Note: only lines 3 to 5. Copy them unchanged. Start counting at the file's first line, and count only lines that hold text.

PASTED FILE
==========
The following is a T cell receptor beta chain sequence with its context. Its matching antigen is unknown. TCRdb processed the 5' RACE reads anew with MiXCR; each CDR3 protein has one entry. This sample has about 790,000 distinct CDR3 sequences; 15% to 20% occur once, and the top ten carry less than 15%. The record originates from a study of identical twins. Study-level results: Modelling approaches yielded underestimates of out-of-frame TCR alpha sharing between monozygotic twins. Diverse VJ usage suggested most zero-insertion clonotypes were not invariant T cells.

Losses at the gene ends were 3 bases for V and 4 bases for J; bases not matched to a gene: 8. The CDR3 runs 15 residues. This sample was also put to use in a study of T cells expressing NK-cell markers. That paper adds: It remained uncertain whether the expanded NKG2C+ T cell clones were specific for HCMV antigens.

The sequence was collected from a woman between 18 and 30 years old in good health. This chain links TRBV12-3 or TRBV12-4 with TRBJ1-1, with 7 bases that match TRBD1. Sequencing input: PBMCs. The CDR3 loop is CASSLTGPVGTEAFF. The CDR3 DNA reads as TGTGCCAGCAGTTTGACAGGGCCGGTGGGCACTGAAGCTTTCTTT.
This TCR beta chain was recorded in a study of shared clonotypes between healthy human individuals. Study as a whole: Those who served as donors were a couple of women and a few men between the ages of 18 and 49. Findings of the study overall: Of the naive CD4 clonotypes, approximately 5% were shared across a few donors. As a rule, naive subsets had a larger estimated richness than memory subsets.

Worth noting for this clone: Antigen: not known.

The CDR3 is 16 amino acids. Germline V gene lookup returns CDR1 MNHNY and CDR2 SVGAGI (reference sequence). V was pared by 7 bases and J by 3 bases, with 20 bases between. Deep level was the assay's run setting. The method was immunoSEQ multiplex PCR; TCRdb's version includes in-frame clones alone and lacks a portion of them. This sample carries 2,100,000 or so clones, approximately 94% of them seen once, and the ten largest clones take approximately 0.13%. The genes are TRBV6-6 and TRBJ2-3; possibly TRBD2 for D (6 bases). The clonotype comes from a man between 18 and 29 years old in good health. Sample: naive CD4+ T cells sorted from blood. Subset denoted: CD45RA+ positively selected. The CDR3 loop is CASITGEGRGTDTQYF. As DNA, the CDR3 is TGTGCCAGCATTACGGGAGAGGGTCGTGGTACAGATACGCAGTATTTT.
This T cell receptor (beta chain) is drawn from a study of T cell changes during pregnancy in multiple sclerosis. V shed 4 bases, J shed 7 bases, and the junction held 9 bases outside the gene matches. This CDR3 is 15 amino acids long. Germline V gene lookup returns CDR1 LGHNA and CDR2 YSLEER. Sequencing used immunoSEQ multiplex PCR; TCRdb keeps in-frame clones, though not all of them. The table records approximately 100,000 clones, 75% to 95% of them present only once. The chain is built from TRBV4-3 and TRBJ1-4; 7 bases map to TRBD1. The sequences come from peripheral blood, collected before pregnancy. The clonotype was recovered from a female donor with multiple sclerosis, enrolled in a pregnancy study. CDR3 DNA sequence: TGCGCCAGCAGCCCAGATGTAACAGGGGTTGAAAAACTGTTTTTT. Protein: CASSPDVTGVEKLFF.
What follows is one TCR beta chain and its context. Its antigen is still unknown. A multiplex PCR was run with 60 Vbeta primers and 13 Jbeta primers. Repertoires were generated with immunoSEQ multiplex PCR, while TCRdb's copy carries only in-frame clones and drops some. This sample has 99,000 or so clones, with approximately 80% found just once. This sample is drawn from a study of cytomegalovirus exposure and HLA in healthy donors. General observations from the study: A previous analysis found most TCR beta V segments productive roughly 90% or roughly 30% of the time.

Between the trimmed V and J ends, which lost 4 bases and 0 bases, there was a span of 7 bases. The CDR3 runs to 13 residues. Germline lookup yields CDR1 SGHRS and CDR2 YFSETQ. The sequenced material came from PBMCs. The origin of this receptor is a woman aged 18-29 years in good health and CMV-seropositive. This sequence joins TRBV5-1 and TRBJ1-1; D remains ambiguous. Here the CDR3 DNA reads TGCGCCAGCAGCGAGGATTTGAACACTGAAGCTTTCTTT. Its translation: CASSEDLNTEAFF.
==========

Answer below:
The sequence was collected from a woman between 18 and 30 years old in good health. This chain links TRBV12-3 or TRBV12-4 with TRBJ1-1, with 7 bases that match TRBD1. Sequencing input: PBMCs. The CDR3 loop is CASSLTGPVGTEAFF. The CDR3 DNA reads as TGTGCCAGCAGTTTGACAGGGCCGGTGGGCACTGAAGCTTTCTTT.
This TCR beta chain was recorded in a study of shared clonotypes between healthy human individuals. Study as a whole: Those who served as donors were a couple of women and a few men between the ages of 18 and 49. Findings of the study overall: Of the naive CD4 clonotypes, approximately 5% were shared across a few donors. As a rule, naive subsets had a larger estimated richness than memory subsets.

Worth noting for this clone: Antigen: not known.